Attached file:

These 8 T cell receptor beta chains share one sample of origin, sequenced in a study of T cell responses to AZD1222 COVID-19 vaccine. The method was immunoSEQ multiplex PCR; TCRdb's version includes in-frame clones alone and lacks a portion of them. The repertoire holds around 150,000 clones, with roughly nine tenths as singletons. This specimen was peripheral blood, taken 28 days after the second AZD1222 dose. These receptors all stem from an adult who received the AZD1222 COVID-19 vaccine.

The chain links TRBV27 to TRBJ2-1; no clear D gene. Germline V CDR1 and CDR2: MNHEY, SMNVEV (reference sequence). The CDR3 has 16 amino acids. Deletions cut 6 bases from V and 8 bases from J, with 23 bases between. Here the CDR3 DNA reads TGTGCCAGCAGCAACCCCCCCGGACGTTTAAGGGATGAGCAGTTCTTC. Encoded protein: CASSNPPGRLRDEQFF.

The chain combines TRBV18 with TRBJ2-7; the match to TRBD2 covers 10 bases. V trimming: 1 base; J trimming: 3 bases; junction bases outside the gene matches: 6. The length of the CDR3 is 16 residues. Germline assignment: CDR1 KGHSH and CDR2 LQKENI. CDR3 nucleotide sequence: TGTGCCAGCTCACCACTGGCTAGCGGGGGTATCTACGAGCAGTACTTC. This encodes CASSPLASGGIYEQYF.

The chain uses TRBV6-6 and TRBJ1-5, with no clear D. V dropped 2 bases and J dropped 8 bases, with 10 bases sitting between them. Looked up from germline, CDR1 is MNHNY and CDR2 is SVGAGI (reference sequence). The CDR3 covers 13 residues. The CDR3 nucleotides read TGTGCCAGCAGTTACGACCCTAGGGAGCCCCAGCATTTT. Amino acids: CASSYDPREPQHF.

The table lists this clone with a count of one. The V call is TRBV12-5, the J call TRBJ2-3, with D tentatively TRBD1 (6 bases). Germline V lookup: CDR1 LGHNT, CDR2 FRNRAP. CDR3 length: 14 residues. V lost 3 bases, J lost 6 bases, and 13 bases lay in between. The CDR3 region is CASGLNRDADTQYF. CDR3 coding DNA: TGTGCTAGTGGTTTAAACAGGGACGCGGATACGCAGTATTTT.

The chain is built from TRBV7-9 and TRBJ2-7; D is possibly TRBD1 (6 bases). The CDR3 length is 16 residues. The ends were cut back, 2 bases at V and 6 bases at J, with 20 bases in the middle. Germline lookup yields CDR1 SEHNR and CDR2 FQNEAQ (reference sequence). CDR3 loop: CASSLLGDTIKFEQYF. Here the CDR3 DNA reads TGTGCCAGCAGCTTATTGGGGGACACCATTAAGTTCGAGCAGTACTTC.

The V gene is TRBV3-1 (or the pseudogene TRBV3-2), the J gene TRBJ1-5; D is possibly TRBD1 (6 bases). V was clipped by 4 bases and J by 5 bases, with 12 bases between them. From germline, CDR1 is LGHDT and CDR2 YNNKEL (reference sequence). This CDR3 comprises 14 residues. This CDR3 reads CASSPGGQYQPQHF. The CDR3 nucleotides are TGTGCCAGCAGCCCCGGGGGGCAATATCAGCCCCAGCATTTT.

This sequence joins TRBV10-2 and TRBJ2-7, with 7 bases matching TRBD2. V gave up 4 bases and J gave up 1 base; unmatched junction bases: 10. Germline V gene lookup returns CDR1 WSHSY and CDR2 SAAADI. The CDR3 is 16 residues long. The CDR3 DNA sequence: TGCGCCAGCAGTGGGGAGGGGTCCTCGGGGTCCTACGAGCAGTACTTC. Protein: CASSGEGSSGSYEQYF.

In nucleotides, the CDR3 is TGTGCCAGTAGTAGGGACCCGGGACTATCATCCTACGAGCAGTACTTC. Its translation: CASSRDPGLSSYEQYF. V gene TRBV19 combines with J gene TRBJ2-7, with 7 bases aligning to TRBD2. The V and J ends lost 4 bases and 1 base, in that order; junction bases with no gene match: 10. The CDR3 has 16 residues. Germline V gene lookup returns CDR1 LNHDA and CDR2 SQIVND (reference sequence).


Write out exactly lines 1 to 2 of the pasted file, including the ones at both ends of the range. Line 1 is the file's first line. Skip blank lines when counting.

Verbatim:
These 8 T cell receptor beta chains share one sample of origin, sequenced in a study of T cell responses to AZD1222 COVID-19 vaccine. The method was immunoSEQ multiplex PCR; TCRdb's version includes in-frame clones alone and lacks a portion of them. The repertoire holds around 150,000 clones, with roughly nine tenths as singletons. This specimen was peripheral blood, taken 28 days after the second AZD1222 dose. These receptors all stem from an adult who received the AZD1222 COVID-19 vaccine.

The chain links TRBV27 to TRBJ2-1; no clear D gene. Germline V CDR1 and CDR2: MNHEY, SMNVEV (reference sequence). The CDR3 has 16 amino acids. Deletions cut 6 bases from V and 8 bases from J, with 23 bases between. Here the CDR3 DNA reads TGTGCCAGCAGCAACCCCCCCGGACGTTTAAGGGATGAGCAGTTCTTC. Encoded protein: CASSNPPGRLRDEQFF.